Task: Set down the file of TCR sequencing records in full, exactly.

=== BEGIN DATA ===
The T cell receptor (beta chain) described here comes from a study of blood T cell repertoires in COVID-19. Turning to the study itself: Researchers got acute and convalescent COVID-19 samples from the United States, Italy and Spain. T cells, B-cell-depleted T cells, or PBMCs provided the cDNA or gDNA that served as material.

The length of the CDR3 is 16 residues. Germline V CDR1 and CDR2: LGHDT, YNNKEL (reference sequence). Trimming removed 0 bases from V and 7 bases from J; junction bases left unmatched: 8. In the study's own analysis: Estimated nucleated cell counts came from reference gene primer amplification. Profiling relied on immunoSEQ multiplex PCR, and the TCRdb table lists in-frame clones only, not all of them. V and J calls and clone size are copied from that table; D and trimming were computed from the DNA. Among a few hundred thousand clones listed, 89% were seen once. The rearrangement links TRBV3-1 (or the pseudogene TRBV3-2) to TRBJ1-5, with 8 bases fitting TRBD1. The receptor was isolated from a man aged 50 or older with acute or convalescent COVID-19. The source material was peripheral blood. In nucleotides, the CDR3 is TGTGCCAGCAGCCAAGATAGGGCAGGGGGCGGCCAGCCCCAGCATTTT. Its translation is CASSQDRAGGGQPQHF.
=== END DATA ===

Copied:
The T cell receptor (beta chain) described here comes from a study of blood T cell repertoires in COVID-19. Turning to the study itself: Researchers got acute and convalescent COVID-19 samples from the United States, Italy and Spain. T cells, B-cell-depleted T cells, or PBMCs provided the cDNA or gDNA that served as material.

The length of the CDR3 is 16 residues. Germline V CDR1 and CDR2: LGHDT, YNNKEL (reference sequence). Trimming removed 0 bases from V and 7 bases from J; junction bases left unmatched: 8. In the study's own analysis: Estimated nucleated cell counts came from reference gene primer amplification. Profiling relied on immunoSEQ multiplex PCR, and the TCRdb table lists in-frame clones only, not all of them. V and J calls and clone size are copied from that table; D and trimming were computed from the DNA. Among a few hundred thousand clones listed, 89% were seen once. The rearrangement links TRBV3-1 (or the pseudogene TRBV3-2) to TRBJ1-5, with 8 bases fitting TRBD1. The receptor was isolated from a man aged 50 or older with acute or convalescent COVID-19. The source material was peripheral blood. In nucleotides, the CDR3 is TGTGCCAGCAGCCAAGATAGGGCAGGGGGCGGCCAGCCCCAGCATTTT. Its translation is CASSQDRAGGGQPQHF.